[- Jan Steen, “The Sick Woman” 1665 -]
I never get sick. I’d be the first to tell you that. But then, once in a blue moon, I do. Like now. Throat closed, frogs voice, sweaty, hot/cold, achy, sleepy, sleeping, sleepish. Sheets damp, new sheets, damp sheets. Its been this way for a week while, one by one, threads of life’s passions gripped in my fist, have floated away like balloons. My threadbare hand hangs limply.
A review of my recently published book Found and Lost: Mittens, Miep, Shovelfuls of Dirt is received. Here it is:
The review’s in the The Jewish Chronicle, London, 11 January 2018 issue. [Click link to read.] Hard to focus on anything, let alone even one spinning plate – work, tasks, promises. Don’t know how I feel about the review. Sweats. Heavy sleep. Croaking voice. Days, nights, come, go, don’t end, don’t begin. Those once spun plates have rolled onto their sides, like sad dreidels after a holiday. I receive an edited version of an interview done at The Montague on the Gardens Hotel, Bloomsbury, London, last October. I listen, am satisfied, even pleased. [Click link to listen too. But, beware, it’s a half hour interview.]
The interview was conducted by George Miller who is a silky smooth, bright reviewer, daddy of the highly-respected podcast PODULARITY.com – author’s talking about books, writing, politics and more. George is originally from Scotland. Listening to him pose thoughtful questions, I wonder, Why are Scottish folks always so bright and sweet? George made it seem so easy, did make a silk purse out of a sow’s ear. I write him a grateful email then sink back into deeply dented pillows. You’d think I just ran for a train ….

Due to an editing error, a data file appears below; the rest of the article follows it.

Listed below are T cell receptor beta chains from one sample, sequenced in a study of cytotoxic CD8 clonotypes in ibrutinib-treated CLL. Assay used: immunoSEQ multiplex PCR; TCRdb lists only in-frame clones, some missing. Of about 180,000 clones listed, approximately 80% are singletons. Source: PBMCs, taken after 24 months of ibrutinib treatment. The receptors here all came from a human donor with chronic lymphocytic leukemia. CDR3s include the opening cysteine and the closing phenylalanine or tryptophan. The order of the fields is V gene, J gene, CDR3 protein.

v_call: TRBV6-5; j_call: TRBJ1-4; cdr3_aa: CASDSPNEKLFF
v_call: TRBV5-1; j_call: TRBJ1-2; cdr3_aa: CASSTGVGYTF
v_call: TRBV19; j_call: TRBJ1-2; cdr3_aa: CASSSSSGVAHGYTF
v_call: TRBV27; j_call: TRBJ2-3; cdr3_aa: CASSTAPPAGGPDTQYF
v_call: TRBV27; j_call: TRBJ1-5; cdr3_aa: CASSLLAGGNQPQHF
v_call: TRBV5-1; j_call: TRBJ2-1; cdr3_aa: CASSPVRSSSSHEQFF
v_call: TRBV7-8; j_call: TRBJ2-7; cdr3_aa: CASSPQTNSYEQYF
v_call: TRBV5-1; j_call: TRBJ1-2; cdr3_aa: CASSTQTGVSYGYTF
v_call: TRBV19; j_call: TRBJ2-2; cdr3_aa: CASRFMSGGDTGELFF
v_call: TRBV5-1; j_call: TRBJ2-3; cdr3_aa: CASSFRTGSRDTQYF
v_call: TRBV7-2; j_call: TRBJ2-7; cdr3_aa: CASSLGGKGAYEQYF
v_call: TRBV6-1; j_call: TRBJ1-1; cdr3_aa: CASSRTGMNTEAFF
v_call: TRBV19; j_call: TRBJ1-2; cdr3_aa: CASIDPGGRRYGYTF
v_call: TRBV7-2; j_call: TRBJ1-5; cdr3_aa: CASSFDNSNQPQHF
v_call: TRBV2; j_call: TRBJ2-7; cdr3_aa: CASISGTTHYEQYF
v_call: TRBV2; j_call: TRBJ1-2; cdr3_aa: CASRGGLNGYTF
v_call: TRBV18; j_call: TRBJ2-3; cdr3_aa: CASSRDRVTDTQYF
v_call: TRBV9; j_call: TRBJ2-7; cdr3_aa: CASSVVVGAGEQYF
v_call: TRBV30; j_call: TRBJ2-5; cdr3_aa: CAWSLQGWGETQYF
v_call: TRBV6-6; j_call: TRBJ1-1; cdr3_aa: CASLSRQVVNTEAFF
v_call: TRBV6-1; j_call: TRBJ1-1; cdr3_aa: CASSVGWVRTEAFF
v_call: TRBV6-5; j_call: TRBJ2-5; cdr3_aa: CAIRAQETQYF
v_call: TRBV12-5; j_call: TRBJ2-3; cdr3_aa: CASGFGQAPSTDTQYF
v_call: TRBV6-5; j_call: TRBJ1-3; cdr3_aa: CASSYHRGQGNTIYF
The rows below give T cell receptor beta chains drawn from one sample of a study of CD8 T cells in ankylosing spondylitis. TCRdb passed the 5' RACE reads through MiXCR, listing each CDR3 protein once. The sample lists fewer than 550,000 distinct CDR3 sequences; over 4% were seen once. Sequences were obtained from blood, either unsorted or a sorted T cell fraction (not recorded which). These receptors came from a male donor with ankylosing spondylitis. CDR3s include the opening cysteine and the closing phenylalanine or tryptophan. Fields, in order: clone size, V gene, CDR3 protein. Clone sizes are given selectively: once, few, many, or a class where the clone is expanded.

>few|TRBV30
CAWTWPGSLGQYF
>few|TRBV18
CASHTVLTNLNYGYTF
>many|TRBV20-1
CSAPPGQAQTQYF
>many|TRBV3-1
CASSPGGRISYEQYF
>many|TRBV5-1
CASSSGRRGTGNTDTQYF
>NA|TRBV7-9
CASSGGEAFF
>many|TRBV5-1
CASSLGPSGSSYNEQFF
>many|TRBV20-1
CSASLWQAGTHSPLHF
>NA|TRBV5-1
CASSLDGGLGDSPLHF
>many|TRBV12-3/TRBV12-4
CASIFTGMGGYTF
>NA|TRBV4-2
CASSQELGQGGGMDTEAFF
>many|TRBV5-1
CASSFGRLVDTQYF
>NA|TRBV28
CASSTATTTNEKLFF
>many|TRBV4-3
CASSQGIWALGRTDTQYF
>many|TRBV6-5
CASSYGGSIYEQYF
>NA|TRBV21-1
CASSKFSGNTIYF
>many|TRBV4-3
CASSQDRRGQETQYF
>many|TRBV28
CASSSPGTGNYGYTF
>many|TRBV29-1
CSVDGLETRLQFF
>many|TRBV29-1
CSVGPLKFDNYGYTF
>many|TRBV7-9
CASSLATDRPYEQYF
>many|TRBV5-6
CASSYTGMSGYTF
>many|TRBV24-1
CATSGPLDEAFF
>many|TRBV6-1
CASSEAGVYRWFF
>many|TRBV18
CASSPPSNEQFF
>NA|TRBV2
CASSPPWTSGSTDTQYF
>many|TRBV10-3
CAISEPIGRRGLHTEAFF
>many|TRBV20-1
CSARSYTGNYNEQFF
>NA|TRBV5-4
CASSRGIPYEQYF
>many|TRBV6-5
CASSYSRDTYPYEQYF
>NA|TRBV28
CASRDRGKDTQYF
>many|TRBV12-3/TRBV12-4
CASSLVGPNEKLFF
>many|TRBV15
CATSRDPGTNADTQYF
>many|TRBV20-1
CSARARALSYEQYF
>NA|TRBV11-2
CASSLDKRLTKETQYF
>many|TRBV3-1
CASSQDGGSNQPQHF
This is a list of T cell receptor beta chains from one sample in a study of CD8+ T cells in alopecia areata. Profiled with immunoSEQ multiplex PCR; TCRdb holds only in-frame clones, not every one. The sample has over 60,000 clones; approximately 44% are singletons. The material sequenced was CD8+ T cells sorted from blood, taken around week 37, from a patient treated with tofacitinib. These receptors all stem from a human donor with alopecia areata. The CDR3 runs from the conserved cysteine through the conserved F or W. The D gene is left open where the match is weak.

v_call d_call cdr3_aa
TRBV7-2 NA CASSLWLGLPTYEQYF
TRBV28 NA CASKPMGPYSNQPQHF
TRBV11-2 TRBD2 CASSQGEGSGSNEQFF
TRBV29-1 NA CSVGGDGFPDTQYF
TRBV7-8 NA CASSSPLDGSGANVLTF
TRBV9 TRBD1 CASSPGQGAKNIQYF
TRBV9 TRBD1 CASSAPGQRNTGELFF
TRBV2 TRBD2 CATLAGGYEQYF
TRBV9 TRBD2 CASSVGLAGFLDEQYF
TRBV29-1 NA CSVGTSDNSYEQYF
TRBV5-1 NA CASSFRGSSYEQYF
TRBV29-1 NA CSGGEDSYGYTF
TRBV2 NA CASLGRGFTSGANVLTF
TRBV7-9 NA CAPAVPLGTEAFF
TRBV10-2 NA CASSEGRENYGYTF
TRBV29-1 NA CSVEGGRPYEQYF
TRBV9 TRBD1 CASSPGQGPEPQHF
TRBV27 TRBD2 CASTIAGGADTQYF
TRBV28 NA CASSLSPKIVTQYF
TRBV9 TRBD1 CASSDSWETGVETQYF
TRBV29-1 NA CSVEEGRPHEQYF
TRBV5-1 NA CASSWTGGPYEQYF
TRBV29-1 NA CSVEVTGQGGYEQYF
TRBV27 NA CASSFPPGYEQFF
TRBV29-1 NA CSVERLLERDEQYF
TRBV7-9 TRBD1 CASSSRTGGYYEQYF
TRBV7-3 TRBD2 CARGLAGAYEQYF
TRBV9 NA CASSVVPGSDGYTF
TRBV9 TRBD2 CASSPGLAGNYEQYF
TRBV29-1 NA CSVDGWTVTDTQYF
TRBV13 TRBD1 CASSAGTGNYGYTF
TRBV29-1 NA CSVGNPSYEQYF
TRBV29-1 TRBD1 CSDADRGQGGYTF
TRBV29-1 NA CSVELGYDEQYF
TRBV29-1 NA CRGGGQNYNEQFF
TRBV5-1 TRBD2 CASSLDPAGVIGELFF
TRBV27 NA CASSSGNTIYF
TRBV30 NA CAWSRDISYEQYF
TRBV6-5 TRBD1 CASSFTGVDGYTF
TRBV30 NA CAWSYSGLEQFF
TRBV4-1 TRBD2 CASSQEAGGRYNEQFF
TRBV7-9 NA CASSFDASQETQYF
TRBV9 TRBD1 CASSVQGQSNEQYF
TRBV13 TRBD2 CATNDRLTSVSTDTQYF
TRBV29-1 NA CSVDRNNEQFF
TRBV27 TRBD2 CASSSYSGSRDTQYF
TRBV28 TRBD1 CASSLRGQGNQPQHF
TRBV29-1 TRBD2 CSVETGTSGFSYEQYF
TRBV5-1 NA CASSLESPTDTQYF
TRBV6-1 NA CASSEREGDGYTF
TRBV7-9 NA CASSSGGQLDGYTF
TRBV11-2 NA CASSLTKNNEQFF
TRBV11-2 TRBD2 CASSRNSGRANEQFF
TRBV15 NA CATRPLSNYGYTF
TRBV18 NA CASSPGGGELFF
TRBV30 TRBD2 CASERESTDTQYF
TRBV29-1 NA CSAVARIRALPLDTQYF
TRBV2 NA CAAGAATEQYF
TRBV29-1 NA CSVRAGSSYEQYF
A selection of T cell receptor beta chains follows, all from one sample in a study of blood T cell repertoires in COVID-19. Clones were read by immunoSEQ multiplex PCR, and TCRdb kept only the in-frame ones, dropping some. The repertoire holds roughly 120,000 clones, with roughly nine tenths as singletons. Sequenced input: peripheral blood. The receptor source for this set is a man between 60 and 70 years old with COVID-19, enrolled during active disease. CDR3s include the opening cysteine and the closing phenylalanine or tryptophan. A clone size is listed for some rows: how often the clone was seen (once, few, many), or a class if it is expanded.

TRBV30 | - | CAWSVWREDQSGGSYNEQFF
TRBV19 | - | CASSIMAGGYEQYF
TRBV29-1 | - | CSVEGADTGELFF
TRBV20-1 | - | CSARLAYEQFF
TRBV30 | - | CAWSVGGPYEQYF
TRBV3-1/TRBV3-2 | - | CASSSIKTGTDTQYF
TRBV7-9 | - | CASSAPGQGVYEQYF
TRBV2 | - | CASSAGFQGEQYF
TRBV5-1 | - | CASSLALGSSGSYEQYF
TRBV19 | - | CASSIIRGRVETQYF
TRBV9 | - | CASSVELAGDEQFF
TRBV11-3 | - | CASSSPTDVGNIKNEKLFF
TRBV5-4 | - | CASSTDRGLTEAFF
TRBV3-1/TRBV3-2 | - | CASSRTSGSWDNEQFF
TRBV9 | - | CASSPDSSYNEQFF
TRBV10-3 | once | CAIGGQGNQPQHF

Days pass. Can’t really read, can’t watch Netflix, tv, it hurts to speak on the telephone. The one thing I repetitively do is listen to talking books on my iPad, eyes tightly closed, not always knowing (never caring) if it’s day or night. I cherish John Le Carré’s Absolute Friends read by the author; smile and sweat to Alan Bennett’s The Laying on of Hands, also read by the author; come in and out of sweaty dozes to Nicotine by Gregor Hens (translated from the German, translator unknown by me) read by liam Gerrard.
I must be on 29th street at 12. I dress, overdress, sit and catch my breath, wipe the back of my neck with a kitchen towel. I’ve missed the fortnight of deep freeze and blizzard, but see from my window that piles of dirty snow remain. Some cars have managed to dig themselves out, others not. In the elevator I stand as far away as I can from a neighbor boy eating a Kit Kat bar. We’re used to seeing each other. He asks:
Want to hear a riddle.
What do you call someone who can sit on a Gummy Bear and tell you what color it is?
A smart ass.
As I already knew the punchline, it’s not easy to smile, but I try. I knew it with a Life Saver rather than a Gummy Bear.
He licks along the edge of his candy bar.
Do you know any riddles?
It’s hard to think, my scarf and hat weighs a ton. But, ah-ha, my child’s brain isn’t daunted.
Why is a barefoot boy like an Eskimo?
The barefoot boy wears no shoes and the Eskimo wears snowshoes.
He grunts rather than reacts to the punchline, dashes back toward the laundry room as soon as the door opens. I can’t tell if my riddle hit or missed.
An hour later, weak, dripping, I’m squeezed into the same elevator with three of my neighbors. I cover my mouth with my scarf as a precaution, gesturing to all who nod and understand that I’m under the weather. Before we reach the 12th floor, I’m an expert in their similar illnesses.
Mine lasted two weeks. Awful.
No. It takes twenty-one days to run its course.
The last to speak holds a bag of what must be Chinese food because it’s filled the elevator with the smell of fried rice.
Mine hung on… then it went away. Then … it returned for a week. Chicken soup’s the ticket.
Once inside, am incapable of going back across the street to order fried rice for lunch (breakfast?) though I’m hungry now. I drop pieces of clothing on the hallway floor as I stumble toward the bedroom. My clothing is just too heavy to hang up. Am utterly drained by the time I slip back between sheet and duvet once more.